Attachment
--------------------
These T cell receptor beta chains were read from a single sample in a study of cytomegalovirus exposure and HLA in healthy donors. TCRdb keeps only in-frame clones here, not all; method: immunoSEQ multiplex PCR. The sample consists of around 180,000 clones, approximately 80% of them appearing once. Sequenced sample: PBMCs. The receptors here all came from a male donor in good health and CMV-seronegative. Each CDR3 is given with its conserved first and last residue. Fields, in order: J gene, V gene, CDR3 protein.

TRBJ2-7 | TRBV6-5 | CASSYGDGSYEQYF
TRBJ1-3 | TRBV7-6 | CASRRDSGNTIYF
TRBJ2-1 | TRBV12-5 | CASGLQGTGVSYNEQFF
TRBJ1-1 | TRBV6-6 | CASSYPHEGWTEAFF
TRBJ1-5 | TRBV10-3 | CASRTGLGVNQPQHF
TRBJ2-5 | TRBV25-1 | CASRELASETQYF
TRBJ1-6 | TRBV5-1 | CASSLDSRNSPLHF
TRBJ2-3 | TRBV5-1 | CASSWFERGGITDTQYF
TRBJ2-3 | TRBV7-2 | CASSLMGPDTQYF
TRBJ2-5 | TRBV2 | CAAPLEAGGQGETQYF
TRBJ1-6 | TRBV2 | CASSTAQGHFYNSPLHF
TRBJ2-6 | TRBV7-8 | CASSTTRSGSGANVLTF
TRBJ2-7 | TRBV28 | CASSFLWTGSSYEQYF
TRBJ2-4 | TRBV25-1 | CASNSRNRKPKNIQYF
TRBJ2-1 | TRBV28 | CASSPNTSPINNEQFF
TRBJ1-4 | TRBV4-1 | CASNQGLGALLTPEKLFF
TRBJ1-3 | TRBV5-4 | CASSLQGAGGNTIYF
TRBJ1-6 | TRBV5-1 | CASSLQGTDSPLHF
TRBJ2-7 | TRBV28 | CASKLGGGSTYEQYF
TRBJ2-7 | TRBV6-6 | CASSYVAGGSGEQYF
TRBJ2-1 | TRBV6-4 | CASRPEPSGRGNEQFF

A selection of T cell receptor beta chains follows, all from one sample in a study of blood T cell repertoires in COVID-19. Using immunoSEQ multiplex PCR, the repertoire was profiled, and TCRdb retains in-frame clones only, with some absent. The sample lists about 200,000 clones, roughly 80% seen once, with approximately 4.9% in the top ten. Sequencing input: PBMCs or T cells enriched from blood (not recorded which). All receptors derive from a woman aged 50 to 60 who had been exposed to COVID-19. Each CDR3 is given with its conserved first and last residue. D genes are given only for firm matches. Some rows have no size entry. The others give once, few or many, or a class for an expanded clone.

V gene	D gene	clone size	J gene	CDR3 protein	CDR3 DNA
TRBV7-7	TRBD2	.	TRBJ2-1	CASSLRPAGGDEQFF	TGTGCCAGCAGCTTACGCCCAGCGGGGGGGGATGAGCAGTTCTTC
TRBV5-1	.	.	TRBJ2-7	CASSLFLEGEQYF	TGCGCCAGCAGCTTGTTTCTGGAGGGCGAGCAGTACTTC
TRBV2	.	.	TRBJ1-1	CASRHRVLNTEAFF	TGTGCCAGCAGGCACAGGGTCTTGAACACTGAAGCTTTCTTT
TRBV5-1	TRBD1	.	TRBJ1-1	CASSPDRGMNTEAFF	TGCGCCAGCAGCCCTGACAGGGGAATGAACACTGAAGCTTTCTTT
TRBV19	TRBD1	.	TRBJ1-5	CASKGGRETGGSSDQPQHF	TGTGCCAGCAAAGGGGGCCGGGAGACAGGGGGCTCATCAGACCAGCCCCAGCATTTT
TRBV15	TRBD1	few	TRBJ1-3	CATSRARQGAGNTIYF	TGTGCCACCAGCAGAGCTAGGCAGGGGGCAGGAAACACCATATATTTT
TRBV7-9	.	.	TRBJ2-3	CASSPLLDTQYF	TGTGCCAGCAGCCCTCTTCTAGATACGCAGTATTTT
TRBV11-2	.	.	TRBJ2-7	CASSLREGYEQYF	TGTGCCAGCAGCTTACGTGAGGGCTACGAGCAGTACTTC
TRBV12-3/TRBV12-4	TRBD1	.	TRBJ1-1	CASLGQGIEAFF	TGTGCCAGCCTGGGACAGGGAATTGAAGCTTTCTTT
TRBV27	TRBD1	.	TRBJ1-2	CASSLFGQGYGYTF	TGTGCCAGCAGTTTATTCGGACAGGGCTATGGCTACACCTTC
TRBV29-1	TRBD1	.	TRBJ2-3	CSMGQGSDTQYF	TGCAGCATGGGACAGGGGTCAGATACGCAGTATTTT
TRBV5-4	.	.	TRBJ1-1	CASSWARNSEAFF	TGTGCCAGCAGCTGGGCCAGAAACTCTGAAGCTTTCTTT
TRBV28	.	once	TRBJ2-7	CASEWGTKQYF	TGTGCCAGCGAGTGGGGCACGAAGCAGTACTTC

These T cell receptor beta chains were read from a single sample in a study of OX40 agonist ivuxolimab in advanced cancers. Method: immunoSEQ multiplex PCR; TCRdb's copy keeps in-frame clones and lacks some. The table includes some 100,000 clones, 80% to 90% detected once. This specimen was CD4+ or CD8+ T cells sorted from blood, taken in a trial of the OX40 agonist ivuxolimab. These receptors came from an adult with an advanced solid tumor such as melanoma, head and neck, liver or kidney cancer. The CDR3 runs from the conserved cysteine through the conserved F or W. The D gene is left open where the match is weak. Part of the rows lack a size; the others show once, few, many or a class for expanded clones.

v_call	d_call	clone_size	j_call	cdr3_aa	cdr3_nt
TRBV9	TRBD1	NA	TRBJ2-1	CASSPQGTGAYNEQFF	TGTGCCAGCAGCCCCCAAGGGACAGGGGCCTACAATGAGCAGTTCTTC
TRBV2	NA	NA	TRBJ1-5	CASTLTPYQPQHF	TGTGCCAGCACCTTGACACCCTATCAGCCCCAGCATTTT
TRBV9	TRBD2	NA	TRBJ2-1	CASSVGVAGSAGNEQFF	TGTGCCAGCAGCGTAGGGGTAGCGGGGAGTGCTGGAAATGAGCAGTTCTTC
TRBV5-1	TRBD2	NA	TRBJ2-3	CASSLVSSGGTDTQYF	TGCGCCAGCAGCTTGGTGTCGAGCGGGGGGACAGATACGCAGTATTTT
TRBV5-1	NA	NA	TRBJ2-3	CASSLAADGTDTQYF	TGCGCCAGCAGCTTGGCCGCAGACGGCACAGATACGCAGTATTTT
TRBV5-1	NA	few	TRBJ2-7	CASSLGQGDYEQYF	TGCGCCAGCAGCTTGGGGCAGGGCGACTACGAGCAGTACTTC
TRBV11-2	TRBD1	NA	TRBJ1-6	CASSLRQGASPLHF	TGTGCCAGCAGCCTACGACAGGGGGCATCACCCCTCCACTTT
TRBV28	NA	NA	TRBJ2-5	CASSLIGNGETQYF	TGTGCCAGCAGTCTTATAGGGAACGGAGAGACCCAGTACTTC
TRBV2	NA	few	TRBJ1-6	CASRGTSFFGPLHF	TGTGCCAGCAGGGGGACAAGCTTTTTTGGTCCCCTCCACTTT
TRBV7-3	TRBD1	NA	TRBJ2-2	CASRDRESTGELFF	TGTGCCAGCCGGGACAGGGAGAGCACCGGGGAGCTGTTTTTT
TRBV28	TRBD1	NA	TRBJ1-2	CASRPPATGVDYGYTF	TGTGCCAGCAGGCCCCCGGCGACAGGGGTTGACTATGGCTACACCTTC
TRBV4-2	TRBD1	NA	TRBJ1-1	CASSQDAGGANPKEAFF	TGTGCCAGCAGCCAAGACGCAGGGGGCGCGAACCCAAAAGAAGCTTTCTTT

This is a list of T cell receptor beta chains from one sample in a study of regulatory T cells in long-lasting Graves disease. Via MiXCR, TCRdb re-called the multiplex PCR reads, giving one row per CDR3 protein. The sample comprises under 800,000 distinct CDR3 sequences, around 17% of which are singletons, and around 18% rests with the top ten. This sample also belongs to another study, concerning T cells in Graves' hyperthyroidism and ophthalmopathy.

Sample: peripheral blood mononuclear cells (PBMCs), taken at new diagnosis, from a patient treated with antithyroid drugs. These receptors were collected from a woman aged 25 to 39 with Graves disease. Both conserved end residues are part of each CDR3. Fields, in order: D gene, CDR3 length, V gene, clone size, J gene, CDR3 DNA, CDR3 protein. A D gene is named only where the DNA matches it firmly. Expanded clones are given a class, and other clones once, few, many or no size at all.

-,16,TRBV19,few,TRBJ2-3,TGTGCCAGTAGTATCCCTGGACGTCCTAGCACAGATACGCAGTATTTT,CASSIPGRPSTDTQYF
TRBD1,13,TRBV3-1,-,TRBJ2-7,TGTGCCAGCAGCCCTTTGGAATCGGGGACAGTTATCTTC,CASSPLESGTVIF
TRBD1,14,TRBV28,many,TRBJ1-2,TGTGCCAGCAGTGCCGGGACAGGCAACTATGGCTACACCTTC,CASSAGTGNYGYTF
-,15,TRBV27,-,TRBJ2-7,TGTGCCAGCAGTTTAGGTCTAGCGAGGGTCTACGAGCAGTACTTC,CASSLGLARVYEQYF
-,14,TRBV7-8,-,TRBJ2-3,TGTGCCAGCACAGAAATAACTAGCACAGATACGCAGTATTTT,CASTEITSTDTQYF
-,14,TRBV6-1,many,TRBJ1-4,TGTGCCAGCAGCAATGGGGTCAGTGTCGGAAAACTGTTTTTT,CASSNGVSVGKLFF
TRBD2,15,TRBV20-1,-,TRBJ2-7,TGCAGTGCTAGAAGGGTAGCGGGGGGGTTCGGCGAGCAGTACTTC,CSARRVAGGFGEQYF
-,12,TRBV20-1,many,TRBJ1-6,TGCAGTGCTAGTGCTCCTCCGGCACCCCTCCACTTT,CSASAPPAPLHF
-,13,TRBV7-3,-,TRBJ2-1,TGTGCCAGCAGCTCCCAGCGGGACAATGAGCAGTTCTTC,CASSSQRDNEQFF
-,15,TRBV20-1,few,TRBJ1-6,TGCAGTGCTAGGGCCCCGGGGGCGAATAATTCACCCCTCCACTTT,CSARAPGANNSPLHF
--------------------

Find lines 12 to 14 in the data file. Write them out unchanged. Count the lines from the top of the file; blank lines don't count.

TRBJ1-6 | TRBV2 | CASSTAQGHFYNSPLHF
TRBJ2-6 | TRBV7-8 | CASSTTRSGSGANVLTF
TRBJ2-7 | TRBV28 | CASSFLWTGSSYEQYF